Thursday, February 28, 2008

Class Notes on-line - Good idea?

I recently had a conversation with one of our history teachers who is also interested in using technology to better his teaching. He has done a little bit of work on our new school website, drupal, and has stopped. He would like to post his in-class notes on-line and allow the students more choice. However, this poses a few problems:

1. Are you notes credible enough for the world to see?
2. Will this encourage laziness?
3. Does this take away from the obvious need for students to practice writing?
4. What do you do with the vacant time traditionally used for note taking?
5. If we don't teach them note taking skills, are we preparing them for the work world?

I am tentative to put notes on-line, especially since I am from an ELA background. I believe in the the severe need for students today to practice Writing, Reading and arithmetic. I am frightened when I look at my own teaching practices and how many times I have not given sufficient time for students to effectively practice the skills they need.

"We are beginning to use these (computers) as a crutch not a tool" - Kevin Burningham (ELA teacher)

I agree, students are too willing to use a crutch in life today, as teachers I am afraid we would be hurting our students more than helping them if we allow or even encourage them to use a crutch.

Like my great grandfather always says, "Everything is good in moderation." - Alan Bexson (104 yrs old)

2 comments:

Donna said...

OK – for what its worth – here are my thoughts on the questions you posed.

First of all – how many times in the work world do we sit and take notes from a speaker? I will take a few reminder notes at a meeting but usually rely on a secretary to take and send out notes. Also – new technologies e.g. digital records, live blogging, archived video, etc facilitate access to the information.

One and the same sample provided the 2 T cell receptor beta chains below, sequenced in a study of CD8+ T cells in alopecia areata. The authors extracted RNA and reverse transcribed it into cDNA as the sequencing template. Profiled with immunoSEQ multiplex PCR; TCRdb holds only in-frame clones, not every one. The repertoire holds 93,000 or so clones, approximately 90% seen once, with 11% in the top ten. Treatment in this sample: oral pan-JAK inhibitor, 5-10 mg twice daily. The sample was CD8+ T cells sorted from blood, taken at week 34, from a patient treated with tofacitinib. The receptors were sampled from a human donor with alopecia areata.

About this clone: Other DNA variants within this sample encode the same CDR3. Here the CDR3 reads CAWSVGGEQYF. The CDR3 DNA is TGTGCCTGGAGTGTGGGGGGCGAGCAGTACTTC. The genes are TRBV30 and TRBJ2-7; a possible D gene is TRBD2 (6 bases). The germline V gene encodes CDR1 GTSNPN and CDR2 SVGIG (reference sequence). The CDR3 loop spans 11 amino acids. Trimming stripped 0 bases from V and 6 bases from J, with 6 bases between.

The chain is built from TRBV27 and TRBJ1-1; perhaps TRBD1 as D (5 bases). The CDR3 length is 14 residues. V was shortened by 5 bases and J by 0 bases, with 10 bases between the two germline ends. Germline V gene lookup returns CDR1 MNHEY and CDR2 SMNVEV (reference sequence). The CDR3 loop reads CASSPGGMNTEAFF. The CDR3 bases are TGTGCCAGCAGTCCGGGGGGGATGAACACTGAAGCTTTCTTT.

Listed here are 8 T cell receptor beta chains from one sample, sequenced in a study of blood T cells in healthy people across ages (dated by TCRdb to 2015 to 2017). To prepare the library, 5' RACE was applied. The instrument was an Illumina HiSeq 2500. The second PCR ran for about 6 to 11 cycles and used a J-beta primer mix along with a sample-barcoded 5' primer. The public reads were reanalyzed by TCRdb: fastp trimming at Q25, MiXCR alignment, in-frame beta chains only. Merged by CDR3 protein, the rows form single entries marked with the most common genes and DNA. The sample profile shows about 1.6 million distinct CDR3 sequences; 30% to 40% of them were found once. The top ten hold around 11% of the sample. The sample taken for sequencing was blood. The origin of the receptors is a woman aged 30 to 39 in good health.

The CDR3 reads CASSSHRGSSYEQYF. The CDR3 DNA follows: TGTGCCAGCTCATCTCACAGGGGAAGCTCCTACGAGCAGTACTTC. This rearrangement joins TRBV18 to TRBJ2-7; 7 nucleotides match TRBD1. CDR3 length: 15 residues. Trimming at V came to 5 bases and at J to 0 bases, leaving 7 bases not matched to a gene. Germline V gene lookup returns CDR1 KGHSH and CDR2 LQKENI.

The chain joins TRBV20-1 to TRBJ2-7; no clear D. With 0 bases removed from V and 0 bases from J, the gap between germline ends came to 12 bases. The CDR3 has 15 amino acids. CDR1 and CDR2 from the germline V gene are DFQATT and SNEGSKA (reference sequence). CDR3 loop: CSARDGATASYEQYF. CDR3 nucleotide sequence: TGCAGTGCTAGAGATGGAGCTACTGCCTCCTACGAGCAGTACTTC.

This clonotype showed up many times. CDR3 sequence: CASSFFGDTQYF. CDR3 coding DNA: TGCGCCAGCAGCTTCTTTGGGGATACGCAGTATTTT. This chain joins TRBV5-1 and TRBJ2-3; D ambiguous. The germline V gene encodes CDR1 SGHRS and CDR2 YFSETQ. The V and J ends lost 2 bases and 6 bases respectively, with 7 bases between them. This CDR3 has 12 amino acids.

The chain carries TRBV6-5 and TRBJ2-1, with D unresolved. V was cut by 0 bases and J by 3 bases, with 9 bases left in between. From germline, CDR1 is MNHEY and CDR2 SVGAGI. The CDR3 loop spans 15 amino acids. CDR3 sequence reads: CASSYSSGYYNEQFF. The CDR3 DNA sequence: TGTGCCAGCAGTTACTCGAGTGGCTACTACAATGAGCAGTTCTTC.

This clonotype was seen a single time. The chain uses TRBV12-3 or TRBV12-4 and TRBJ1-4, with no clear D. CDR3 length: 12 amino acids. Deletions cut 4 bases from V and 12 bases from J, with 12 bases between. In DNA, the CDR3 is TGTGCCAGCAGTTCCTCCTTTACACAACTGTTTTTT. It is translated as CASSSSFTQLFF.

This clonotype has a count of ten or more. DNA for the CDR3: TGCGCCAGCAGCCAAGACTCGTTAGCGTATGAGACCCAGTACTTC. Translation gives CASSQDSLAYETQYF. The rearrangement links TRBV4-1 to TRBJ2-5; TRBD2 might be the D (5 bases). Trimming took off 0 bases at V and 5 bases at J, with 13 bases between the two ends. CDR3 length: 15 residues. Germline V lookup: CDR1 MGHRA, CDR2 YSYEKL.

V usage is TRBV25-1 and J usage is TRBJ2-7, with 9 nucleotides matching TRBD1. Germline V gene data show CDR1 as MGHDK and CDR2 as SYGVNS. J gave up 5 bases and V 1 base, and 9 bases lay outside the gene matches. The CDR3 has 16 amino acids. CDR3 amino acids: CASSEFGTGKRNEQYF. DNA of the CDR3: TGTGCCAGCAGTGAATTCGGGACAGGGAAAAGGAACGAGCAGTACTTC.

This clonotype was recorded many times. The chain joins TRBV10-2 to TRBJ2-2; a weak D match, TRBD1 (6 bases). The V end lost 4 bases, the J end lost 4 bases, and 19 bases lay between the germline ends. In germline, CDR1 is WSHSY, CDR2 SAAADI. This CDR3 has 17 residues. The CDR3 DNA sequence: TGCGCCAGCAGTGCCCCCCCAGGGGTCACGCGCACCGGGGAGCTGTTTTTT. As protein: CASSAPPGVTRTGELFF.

As to the issue about laziness and vacant time – could not this time be used for more engaging activities? Perhaps the students could be examining the pertinent issues, creating summaries and posting them on the wiki – thus creating their own ‘notes’.

I am not sure what you mean by the need to practice writing? Do you mean learning how to paraphrase and summarize? This is an important skill and while I think it is important to learn to do this by listening to a speaker, including a teacher occasionally students should also be doing this from a wide variety of media.

As for the question about the credibility of the notes I think that we need to encourage teachers to share their course content as much as possible. Teachers so often work in isolation and fear that what they do is not ‘good enough’. We want students to have a broader audience for what they create and we teachers should also strive for a greater audience to enable conversation and learning.

Eldon said...

Thank you for your comments Donna. I like the wiki idea and creating notes together. In fact, I have changed my Macbeth unit to do a similar type note taking, using a scribe.

The comment on practicing writing had to do more with the physical practice. Legibility is an issue with a number of high school students. The skill of cursive writing is almost completely lost never mind the severe lack of spelling skills, due to the spell check crutch.

I also agree with the comment of teachers teaching in isolation. The teacher I spoke with is a young teacher and I believe, due to some harsh criticisms from superior admin., is afraid of exposing a mistake. I believe mistakes are inevitable and that that is were learning can really happen.